A very basic level of common sense within the social conventions of our nation has established that pedestrians, or ‘the population at large in public, on foot and with all our physical handicaps, disabilities and normal distractions’, should be segregated and use something termed the footway, while carriages use a section more clearly defined as the carriageway.
Most significantly, pedestrians are not just pedestrian traffic, and normal distractions include the view, shop windows, conversation and much more.
To suggest that all roadway space should be shared (as in the letter in the Herald on October 10, entitled ‘Change needed’), so that ‘where pedestrians would be in danger of being threatened by them’, cyclists and motor traffic will all feel obliged to behave responsibly, has to be a form of profound anti-social madness.
That the ‘cycling lobby’, with its access to political, commercial, sporting and media co-lobbyists, even without the input of ‘angry cyclists in conflict’ (a product of the physical incompatibility of cyclists with some traffic and established townscapes on one hand, and with footway pedestrians on the other) has been able to have these schemes installed elsewhere, is no justification to make the same mistake in even more towns.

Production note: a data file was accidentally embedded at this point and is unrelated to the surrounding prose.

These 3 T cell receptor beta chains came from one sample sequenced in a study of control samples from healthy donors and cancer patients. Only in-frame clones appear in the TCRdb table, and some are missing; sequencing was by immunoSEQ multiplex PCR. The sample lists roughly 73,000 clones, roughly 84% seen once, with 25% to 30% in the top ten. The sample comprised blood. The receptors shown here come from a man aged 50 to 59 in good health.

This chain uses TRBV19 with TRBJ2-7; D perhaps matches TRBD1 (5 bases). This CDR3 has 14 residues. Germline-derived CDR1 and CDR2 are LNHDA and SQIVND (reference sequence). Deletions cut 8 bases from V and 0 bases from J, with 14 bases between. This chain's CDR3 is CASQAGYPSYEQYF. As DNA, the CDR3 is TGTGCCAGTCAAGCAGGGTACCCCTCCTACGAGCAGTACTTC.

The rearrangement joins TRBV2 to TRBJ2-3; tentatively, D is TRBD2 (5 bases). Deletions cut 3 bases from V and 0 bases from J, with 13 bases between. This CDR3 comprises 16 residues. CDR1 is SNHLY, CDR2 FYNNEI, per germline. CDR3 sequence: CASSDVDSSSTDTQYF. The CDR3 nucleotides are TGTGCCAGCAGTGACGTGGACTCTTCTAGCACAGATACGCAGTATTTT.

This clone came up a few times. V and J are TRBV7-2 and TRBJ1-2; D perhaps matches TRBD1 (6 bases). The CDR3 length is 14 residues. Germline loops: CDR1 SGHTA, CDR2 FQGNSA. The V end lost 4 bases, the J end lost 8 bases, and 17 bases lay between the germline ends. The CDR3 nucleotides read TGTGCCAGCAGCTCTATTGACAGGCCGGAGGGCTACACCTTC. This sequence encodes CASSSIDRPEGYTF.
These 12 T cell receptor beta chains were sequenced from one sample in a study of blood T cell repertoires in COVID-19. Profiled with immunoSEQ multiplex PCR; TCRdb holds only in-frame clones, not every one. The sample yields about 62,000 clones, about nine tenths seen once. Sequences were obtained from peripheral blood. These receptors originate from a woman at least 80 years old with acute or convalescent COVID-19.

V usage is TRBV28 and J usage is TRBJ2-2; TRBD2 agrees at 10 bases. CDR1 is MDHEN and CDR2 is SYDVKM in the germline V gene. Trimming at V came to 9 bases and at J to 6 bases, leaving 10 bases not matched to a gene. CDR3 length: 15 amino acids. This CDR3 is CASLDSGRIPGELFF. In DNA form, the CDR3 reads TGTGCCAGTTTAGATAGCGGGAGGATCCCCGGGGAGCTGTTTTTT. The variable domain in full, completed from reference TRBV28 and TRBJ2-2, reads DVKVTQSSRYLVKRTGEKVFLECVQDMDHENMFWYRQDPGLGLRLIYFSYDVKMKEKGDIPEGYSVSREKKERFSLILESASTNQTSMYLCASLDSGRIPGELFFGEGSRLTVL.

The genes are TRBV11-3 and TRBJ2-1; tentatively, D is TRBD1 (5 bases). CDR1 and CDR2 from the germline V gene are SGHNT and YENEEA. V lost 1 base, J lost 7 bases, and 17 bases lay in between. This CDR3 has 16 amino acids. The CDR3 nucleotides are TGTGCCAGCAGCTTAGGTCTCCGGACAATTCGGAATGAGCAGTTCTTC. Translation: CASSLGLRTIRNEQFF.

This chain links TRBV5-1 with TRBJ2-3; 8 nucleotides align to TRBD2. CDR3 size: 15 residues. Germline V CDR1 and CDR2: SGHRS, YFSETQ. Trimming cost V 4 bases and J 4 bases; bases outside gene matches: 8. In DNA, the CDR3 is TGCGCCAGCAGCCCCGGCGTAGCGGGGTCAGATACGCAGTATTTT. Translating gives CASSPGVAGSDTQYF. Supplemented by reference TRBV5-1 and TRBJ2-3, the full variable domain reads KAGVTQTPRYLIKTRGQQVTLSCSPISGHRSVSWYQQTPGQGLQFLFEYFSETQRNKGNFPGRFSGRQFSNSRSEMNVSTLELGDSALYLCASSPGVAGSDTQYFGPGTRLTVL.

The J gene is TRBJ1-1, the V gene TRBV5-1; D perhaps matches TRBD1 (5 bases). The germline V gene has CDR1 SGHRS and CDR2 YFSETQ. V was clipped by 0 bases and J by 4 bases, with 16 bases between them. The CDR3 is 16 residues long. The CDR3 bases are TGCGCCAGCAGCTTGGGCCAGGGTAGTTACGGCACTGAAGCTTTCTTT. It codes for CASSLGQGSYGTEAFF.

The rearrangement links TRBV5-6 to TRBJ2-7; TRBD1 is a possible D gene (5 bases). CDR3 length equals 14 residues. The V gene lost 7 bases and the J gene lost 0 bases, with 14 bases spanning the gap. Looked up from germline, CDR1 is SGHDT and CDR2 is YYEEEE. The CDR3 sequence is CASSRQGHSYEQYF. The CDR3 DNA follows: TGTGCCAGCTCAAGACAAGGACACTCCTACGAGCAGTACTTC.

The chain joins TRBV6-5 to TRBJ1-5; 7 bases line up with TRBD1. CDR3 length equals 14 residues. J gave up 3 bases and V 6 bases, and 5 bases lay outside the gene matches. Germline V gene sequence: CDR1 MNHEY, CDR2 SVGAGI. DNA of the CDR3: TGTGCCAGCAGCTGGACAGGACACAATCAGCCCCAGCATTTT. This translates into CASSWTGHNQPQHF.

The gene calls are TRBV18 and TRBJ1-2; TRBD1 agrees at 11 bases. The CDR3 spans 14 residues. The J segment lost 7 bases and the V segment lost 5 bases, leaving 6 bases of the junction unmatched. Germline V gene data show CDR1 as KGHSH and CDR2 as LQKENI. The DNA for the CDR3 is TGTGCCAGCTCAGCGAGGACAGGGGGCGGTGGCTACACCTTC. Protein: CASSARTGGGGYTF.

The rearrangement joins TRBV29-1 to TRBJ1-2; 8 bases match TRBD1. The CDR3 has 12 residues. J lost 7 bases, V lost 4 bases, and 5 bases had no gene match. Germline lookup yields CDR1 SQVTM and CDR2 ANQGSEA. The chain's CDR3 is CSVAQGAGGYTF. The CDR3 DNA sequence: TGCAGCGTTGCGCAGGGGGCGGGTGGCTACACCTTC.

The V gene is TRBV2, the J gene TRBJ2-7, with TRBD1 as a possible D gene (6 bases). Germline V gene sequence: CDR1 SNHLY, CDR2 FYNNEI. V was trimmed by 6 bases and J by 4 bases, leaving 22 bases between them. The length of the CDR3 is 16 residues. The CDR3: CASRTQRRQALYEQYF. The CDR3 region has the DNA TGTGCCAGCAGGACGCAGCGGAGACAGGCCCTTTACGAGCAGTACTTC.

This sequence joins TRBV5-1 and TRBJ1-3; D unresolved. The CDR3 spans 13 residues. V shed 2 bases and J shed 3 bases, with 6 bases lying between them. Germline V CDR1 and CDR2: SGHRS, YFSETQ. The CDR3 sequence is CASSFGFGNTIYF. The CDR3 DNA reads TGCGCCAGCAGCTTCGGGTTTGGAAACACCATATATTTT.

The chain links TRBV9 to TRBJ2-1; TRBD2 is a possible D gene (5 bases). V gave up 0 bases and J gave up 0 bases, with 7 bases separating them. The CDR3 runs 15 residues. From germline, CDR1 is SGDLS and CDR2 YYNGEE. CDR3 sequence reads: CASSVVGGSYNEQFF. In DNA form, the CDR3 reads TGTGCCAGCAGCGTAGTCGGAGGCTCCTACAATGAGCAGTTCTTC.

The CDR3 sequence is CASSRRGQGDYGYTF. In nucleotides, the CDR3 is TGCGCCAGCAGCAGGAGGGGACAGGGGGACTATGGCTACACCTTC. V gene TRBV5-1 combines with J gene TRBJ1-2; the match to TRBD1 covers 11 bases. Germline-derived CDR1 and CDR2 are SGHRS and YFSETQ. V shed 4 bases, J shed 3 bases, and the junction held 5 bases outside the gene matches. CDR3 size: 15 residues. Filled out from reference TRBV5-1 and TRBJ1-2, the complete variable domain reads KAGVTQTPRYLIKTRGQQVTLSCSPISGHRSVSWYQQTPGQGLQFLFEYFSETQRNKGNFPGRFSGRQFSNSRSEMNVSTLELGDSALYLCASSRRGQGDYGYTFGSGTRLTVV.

Interestingly, in terms of the warned ‘prohibitive expense’, a worryingly significant part of the appeal such schemes have had with local authorities is – the saving it generates in the removal of street furniture designed to protect pedestrians by separating them from carriages.
In addition, where the cycling lobby condemns fixed pedestrian guard rails (which function very well in dividing carriages from pedestrians, they are deliberately prioritising the narrow self-interest of their discomfort with such barriers – where doing the right thing would be to recognise that, ultimately, the safety and comfort of everyone else is more important, and the incompatibility of cycling in some areas is obvious.
Kevin J. O’Malley